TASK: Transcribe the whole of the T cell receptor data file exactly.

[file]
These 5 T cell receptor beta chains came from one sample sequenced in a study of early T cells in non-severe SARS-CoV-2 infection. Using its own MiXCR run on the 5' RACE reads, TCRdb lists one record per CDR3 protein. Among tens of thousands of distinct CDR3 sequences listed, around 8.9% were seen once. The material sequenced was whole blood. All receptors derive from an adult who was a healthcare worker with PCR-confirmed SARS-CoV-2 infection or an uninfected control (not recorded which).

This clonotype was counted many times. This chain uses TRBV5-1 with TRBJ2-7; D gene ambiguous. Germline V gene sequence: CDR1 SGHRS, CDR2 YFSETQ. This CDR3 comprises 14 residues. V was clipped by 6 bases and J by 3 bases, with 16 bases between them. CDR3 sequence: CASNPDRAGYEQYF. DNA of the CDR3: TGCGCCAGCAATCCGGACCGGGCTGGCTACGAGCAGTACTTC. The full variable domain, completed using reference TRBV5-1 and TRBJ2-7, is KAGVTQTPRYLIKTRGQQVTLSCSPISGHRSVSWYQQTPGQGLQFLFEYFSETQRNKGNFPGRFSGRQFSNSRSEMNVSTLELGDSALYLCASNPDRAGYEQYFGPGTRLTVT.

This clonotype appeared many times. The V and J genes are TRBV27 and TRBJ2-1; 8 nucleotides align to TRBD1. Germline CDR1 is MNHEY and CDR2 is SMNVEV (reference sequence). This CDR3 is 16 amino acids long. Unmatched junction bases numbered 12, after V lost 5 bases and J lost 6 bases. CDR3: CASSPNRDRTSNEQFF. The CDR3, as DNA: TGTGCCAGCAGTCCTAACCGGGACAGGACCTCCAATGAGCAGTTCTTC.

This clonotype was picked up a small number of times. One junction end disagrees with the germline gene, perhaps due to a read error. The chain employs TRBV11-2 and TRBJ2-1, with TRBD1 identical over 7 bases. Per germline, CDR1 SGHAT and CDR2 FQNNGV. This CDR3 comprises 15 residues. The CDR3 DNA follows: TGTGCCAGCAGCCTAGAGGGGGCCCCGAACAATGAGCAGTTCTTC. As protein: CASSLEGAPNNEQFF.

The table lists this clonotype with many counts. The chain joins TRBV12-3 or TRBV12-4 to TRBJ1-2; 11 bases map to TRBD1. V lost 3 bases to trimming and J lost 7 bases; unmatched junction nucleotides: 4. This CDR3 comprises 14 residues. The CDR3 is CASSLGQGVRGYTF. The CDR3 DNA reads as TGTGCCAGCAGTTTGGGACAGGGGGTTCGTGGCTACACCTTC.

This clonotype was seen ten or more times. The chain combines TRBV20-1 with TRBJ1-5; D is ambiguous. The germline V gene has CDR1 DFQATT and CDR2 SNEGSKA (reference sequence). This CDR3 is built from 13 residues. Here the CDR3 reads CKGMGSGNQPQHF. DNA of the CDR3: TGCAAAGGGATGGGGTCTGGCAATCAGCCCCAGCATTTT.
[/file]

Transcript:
These 5 T cell receptor beta chains came from one sample sequenced in a study of early T cells in non-severe SARS-CoV-2 infection. Using its own MiXCR run on the 5' RACE reads, TCRdb lists one record per CDR3 protein. Among tens of thousands of distinct CDR3 sequences listed, around 8.9% were seen once. The material sequenced was whole blood. All receptors derive from an adult who was a healthcare worker with PCR-confirmed SARS-CoV-2 infection or an uninfected control (not recorded which).

This clonotype was counted many times. This chain uses TRBV5-1 with TRBJ2-7; D gene ambiguous. Germline V gene sequence: CDR1 SGHRS, CDR2 YFSETQ. This CDR3 comprises 14 residues. V was clipped by 6 bases and J by 3 bases, with 16 bases between them. CDR3 sequence: CASNPDRAGYEQYF. DNA of the CDR3: TGCGCCAGCAATCCGGACCGGGCTGGCTACGAGCAGTACTTC. The full variable domain, completed using reference TRBV5-1 and TRBJ2-7, is KAGVTQTPRYLIKTRGQQVTLSCSPISGHRSVSWYQQTPGQGLQFLFEYFSETQRNKGNFPGRFSGRQFSNSRSEMNVSTLELGDSALYLCASNPDRAGYEQYFGPGTRLTVT.

This clonotype appeared many times. The V and J genes are TRBV27 and TRBJ2-1; 8 nucleotides align to TRBD1. Germline CDR1 is MNHEY and CDR2 is SMNVEV (reference sequence). This CDR3 is 16 amino acids long. Unmatched junction bases numbered 12, after V lost 5 bases and J lost 6 bases. CDR3: CASSPNRDRTSNEQFF. The CDR3, as DNA: TGTGCCAGCAGTCCTAACCGGGACAGGACCTCCAATGAGCAGTTCTTC.

This clonotype was picked up a small number of times. One junction end disagrees with the germline gene, perhaps due to a read error. The chain employs TRBV11-2 and TRBJ2-1, with TRBD1 identical over 7 bases. Per germline, CDR1 SGHAT and CDR2 FQNNGV. This CDR3 comprises 15 residues. The CDR3 DNA follows: TGTGCCAGCAGCCTAGAGGGGGCCCCGAACAATGAGCAGTTCTTC. As protein: CASSLEGAPNNEQFF.

The table lists this clonotype with many counts. The chain joins TRBV12-3 or TRBV12-4 to TRBJ1-2; 11 bases map to TRBD1. V lost 3 bases to trimming and J lost 7 bases; unmatched junction nucleotides: 4. This CDR3 comprises 14 residues. The CDR3 is CASSLGQGVRGYTF. The CDR3 DNA reads as TGTGCCAGCAGTTTGGGACAGGGGGTTCGTGGCTACACCTTC.

This clonotype was seen ten or more times. The chain combines TRBV20-1 with TRBJ1-5; D is ambiguous. The germline V gene has CDR1 DFQATT and CDR2 SNEGSKA (reference sequence). This CDR3 is built from 13 residues. Here the CDR3 reads CKGMGSGNQPQHF. DNA of the CDR3: TGCAAAGGGATGGGGTCTGGCAATCAGCCCCAGCATTTT.